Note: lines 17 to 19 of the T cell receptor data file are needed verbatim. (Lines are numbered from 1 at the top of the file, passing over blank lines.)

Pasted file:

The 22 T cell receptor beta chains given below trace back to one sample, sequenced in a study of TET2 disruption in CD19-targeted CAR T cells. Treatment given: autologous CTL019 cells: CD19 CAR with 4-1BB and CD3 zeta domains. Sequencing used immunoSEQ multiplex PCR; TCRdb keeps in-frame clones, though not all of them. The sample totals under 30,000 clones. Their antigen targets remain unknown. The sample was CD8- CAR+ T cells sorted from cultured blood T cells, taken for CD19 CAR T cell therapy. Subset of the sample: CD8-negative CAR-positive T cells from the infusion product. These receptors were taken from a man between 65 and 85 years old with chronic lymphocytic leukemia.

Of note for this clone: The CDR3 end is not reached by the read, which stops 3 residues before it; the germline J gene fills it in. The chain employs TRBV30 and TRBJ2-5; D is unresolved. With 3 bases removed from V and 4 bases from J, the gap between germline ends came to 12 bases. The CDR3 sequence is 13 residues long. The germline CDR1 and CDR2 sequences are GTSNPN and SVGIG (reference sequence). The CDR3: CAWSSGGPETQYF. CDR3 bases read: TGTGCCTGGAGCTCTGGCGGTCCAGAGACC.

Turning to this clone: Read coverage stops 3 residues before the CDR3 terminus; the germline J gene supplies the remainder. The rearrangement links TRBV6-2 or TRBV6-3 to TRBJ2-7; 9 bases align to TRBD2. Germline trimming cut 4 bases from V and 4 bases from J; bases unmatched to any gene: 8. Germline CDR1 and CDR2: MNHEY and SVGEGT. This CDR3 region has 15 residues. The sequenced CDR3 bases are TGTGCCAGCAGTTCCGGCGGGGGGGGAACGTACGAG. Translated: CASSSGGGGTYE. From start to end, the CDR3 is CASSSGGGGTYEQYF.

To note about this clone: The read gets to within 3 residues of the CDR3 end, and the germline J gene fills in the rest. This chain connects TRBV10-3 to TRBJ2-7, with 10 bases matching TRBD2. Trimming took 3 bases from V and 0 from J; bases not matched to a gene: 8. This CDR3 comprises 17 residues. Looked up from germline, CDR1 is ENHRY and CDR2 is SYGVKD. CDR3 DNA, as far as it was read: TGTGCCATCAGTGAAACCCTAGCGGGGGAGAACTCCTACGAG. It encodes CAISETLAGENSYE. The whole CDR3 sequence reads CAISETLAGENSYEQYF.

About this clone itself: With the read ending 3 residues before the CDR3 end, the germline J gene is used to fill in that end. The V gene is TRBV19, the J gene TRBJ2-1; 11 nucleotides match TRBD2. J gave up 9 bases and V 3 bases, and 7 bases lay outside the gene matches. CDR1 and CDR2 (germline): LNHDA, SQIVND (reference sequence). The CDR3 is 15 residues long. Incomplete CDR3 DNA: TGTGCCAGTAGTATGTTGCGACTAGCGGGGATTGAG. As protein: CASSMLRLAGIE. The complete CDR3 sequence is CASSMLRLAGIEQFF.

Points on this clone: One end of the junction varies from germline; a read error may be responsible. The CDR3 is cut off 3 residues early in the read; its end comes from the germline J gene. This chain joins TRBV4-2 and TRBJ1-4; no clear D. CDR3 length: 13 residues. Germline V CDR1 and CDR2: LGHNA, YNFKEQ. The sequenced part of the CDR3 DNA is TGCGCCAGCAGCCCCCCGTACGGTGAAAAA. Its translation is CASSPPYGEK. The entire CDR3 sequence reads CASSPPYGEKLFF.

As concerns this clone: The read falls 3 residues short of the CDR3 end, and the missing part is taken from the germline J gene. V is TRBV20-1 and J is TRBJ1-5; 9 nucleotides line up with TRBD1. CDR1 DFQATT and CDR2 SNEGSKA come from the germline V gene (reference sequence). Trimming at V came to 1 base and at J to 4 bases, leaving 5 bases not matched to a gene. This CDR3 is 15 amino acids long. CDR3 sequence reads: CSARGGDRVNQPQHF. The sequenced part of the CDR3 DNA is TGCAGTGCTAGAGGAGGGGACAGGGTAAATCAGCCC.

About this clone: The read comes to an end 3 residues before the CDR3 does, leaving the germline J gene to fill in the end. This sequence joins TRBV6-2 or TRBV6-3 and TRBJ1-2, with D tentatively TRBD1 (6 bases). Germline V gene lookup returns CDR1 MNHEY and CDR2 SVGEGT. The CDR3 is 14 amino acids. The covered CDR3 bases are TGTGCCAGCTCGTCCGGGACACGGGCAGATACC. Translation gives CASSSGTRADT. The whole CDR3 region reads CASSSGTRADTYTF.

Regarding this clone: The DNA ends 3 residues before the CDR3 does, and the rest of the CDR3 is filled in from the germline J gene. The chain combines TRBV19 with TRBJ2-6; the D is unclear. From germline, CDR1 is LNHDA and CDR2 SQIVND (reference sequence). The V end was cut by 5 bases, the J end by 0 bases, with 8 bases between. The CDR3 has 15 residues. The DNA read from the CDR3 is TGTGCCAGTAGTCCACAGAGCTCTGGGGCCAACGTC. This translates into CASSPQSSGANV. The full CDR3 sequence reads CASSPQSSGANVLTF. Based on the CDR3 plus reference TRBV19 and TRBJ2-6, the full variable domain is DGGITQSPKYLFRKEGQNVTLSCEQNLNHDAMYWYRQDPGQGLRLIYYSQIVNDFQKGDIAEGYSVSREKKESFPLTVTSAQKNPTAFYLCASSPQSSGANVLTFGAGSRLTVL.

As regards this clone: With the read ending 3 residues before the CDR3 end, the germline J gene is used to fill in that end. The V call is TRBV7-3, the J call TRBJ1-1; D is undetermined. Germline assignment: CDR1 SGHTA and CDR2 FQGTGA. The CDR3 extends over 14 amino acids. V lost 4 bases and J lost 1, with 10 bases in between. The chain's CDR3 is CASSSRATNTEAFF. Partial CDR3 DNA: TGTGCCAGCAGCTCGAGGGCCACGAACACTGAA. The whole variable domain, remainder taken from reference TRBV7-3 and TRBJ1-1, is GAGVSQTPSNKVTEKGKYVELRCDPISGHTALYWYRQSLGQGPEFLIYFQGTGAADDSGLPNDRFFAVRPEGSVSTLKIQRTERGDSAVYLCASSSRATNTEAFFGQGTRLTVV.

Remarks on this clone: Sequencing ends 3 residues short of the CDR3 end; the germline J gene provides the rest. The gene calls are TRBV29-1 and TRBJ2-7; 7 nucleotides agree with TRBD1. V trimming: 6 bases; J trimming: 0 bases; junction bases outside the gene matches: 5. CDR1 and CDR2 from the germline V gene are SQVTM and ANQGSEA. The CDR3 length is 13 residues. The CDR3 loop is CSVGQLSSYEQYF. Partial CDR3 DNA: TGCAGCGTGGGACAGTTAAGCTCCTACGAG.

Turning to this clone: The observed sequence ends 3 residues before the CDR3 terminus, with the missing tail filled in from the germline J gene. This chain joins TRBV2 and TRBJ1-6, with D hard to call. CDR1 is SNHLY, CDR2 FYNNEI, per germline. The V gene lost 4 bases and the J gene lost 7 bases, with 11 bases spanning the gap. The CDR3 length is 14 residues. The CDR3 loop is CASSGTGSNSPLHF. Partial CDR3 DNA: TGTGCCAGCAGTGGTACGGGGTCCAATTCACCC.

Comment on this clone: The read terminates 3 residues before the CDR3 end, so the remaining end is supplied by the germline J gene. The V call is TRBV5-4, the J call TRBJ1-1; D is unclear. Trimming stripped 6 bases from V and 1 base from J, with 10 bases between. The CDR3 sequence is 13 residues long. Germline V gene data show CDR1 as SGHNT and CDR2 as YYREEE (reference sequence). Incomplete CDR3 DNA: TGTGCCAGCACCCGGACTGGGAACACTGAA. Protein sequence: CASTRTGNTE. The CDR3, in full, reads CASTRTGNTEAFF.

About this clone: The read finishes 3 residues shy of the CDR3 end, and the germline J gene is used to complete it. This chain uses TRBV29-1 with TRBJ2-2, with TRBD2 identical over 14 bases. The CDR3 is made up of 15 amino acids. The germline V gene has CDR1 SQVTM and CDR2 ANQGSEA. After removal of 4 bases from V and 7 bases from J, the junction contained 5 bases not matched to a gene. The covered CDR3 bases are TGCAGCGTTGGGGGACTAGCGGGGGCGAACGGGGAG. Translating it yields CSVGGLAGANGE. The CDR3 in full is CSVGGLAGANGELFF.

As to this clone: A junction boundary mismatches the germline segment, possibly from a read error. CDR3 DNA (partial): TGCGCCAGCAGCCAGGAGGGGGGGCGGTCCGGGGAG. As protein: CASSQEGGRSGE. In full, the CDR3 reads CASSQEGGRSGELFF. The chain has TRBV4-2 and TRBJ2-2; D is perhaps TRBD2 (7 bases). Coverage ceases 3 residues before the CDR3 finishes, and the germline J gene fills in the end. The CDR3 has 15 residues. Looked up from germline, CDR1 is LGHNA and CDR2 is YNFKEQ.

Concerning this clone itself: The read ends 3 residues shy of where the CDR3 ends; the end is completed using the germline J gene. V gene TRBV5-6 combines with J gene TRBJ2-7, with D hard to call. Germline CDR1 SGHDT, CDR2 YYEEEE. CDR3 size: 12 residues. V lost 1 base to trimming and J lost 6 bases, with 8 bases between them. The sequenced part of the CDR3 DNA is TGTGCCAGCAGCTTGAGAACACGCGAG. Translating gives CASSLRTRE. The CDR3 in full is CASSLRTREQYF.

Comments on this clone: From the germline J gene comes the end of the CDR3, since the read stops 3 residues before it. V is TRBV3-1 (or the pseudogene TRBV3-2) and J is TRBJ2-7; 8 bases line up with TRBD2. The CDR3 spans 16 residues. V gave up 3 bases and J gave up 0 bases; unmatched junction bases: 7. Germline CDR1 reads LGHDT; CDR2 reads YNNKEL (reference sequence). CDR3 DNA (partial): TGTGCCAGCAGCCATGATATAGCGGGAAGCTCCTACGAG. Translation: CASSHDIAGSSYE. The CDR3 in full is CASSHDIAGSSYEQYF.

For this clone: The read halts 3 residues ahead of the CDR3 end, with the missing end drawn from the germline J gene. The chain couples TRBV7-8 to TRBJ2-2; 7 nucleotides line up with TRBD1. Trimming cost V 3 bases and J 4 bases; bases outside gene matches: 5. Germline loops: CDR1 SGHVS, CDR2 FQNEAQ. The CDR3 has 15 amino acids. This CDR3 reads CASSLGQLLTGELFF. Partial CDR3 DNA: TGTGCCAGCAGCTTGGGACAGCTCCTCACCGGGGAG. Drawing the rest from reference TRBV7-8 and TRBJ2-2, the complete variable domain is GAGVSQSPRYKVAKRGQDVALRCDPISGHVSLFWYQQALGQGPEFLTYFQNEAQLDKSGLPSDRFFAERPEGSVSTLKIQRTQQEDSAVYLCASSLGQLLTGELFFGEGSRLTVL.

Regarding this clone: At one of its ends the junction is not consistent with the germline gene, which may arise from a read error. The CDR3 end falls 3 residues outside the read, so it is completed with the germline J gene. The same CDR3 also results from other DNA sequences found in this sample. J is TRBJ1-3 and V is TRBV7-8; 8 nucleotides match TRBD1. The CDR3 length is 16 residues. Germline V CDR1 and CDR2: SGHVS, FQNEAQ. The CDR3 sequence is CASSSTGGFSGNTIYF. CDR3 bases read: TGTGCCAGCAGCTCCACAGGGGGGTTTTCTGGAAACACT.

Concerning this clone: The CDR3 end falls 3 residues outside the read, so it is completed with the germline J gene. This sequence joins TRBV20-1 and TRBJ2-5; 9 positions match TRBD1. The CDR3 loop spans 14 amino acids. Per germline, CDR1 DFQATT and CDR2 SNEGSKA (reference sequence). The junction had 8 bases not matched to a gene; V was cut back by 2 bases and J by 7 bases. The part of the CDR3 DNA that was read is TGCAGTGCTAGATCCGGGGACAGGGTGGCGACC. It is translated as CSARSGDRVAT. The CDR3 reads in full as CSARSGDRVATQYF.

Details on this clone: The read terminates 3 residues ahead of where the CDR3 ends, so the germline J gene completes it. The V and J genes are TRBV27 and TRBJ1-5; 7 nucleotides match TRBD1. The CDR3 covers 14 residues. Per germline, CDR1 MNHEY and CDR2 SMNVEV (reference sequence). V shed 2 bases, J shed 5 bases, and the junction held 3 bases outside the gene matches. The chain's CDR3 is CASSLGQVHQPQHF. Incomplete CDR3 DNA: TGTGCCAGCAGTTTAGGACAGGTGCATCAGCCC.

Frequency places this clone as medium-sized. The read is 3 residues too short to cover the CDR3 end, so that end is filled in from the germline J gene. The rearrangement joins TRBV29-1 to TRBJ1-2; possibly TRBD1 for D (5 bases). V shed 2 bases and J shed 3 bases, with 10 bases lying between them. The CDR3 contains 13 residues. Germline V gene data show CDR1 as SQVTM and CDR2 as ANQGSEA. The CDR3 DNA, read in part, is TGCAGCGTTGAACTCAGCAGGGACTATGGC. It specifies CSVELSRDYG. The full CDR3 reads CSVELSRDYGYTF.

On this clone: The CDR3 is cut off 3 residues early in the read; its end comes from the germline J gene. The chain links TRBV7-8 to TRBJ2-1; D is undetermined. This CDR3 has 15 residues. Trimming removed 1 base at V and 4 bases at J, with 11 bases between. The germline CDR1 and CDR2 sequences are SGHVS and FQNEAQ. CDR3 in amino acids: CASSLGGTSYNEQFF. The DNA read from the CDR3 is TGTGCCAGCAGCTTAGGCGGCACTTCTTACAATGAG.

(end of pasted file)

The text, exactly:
Comments on this clone: From the germline J gene comes the end of the CDR3, since the read stops 3 residues before it. V is TRBV3-1 (or the pseudogene TRBV3-2) and J is TRBJ2-7; 8 bases line up with TRBD2. The CDR3 spans 16 residues. V gave up 3 bases and J gave up 0 bases; unmatched junction bases: 7. Germline CDR1 reads LGHDT; CDR2 reads YNNKEL (reference sequence). CDR3 DNA (partial): TGTGCCAGCAGCCATGATATAGCGGGAAGCTCCTACGAG. Translation: CASSHDIAGSSYE. The CDR3 in full is CASSHDIAGSSYEQYF.

For this clone: The read halts 3 residues ahead of the CDR3 end, with the missing end drawn from the germline J gene. The chain couples TRBV7-8 to TRBJ2-2; 7 nucleotides line up with TRBD1. Trimming cost V 3 bases and J 4 bases; bases outside gene matches: 5. Germline loops: CDR1 SGHVS, CDR2 FQNEAQ. The CDR3 has 15 amino acids. This CDR3 reads CASSLGQLLTGELFF. Partial CDR3 DNA: TGTGCCAGCAGCTTGGGACAGCTCCTCACCGGGGAG. Drawing the rest from reference TRBV7-8 and TRBJ2-2, the complete variable domain is GAGVSQSPRYKVAKRGQDVALRCDPISGHVSLFWYQQALGQGPEFLTYFQNEAQLDKSGLPSDRFFAERPEGSVSTLKIQRTQQEDSAVYLCASSLGQLLTGELFFGEGSRLTVL.

Regarding this clone: At one of its ends the junction is not consistent with the germline gene, which may arise from a read error. The CDR3 end falls 3 residues outside the read, so it is completed with the germline J gene. The same CDR3 also results from other DNA sequences found in this sample. J is TRBJ1-3 and V is TRBV7-8; 8 nucleotides match TRBD1. The CDR3 length is 16 residues. Germline V CDR1 and CDR2: SGHVS, FQNEAQ. The CDR3 sequence is CASSSTGGFSGNTIYF. CDR3 bases read: TGTGCCAGCAGCTCCACAGGGGGGTTTTCTGGAAACACT.